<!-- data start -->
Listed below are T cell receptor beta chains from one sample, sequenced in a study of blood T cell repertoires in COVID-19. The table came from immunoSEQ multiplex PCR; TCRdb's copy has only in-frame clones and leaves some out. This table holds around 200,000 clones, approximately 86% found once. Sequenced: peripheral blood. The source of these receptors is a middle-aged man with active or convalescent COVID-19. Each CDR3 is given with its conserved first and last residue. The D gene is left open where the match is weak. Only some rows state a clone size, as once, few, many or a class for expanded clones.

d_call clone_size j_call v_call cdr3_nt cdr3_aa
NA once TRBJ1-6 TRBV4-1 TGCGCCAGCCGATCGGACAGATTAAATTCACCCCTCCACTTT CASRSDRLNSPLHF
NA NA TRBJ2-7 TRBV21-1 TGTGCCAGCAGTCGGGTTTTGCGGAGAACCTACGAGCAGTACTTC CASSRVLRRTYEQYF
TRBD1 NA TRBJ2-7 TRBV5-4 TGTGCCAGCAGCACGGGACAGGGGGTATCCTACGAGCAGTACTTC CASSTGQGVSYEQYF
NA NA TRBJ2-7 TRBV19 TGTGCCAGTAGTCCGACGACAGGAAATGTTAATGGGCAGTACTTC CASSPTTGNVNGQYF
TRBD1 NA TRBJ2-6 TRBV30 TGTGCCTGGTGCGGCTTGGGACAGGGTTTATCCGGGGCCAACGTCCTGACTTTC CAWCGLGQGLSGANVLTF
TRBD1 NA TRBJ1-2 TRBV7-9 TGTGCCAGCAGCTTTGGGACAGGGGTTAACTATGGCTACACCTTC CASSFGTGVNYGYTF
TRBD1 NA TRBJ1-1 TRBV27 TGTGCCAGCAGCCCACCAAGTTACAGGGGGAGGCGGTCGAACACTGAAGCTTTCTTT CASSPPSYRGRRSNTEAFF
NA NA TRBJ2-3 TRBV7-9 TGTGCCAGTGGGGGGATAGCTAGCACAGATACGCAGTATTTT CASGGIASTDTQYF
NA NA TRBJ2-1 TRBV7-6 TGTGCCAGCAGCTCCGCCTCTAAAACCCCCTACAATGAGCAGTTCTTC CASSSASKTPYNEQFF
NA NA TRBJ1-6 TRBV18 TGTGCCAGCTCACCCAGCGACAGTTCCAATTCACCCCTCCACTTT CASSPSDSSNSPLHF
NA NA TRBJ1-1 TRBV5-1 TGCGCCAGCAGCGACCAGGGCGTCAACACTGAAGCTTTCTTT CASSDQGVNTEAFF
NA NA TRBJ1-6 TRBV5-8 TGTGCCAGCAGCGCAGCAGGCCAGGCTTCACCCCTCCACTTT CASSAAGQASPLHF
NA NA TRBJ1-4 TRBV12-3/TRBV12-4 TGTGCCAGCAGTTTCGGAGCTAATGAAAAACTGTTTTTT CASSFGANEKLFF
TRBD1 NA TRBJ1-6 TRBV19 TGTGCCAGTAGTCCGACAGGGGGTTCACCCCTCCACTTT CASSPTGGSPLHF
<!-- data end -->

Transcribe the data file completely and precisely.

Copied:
Listed below are T cell receptor beta chains from one sample, sequenced in a study of blood T cell repertoires in COVID-19. The table came from immunoSEQ multiplex PCR; TCRdb's copy has only in-frame clones and leaves some out. This table holds around 200,000 clones, approximately 86% found once. Sequenced: peripheral blood. The source of these receptors is a middle-aged man with active or convalescent COVID-19. Each CDR3 is given with its conserved first and last residue. The D gene is left open where the match is weak. Only some rows state a clone size, as once, few, many or a class for expanded clones.

d_call clone_size j_call v_call cdr3_nt cdr3_aa
NA once TRBJ1-6 TRBV4-1 TGCGCCAGCCGATCGGACAGATTAAATTCACCCCTCCACTTT CASRSDRLNSPLHF
NA NA TRBJ2-7 TRBV21-1 TGTGCCAGCAGTCGGGTTTTGCGGAGAACCTACGAGCAGTACTTC CASSRVLRRTYEQYF
TRBD1 NA TRBJ2-7 TRBV5-4 TGTGCCAGCAGCACGGGACAGGGGGTATCCTACGAGCAGTACTTC CASSTGQGVSYEQYF
NA NA TRBJ2-7 TRBV19 TGTGCCAGTAGTCCGACGACAGGAAATGTTAATGGGCAGTACTTC CASSPTTGNVNGQYF
TRBD1 NA TRBJ2-6 TRBV30 TGTGCCTGGTGCGGCTTGGGACAGGGTTTATCCGGGGCCAACGTCCTGACTTTC CAWCGLGQGLSGANVLTF
TRBD1 NA TRBJ1-2 TRBV7-9 TGTGCCAGCAGCTTTGGGACAGGGGTTAACTATGGCTACACCTTC CASSFGTGVNYGYTF
TRBD1 NA TRBJ1-1 TRBV27 TGTGCCAGCAGCCCACCAAGTTACAGGGGGAGGCGGTCGAACACTGAAGCTTTCTTT CASSPPSYRGRRSNTEAFF
NA NA TRBJ2-3 TRBV7-9 TGTGCCAGTGGGGGGATAGCTAGCACAGATACGCAGTATTTT CASGGIASTDTQYF
NA NA TRBJ2-1 TRBV7-6 TGTGCCAGCAGCTCCGCCTCTAAAACCCCCTACAATGAGCAGTTCTTC CASSSASKTPYNEQFF
NA NA TRBJ1-6 TRBV18 TGTGCCAGCTCACCCAGCGACAGTTCCAATTCACCCCTCCACTTT CASSPSDSSNSPLHF
NA NA TRBJ1-1 TRBV5-1 TGCGCCAGCAGCGACCAGGGCGTCAACACTGAAGCTTTCTTT CASSDQGVNTEAFF
NA NA TRBJ1-6 TRBV5-8 TGTGCCAGCAGCGCAGCAGGCCAGGCTTCACCCCTCCACTTT CASSAAGQASPLHF
NA NA TRBJ1-4 TRBV12-3/TRBV12-4 TGTGCCAGCAGTTTCGGAGCTAATGAAAAACTGTTTTTT CASSFGANEKLFF
TRBD1 NA TRBJ1-6 TRBV19 TGTGCCAGTAGTCCGACAGGGGGTTCACCCCTCCACTTT CASSPTGGSPLHF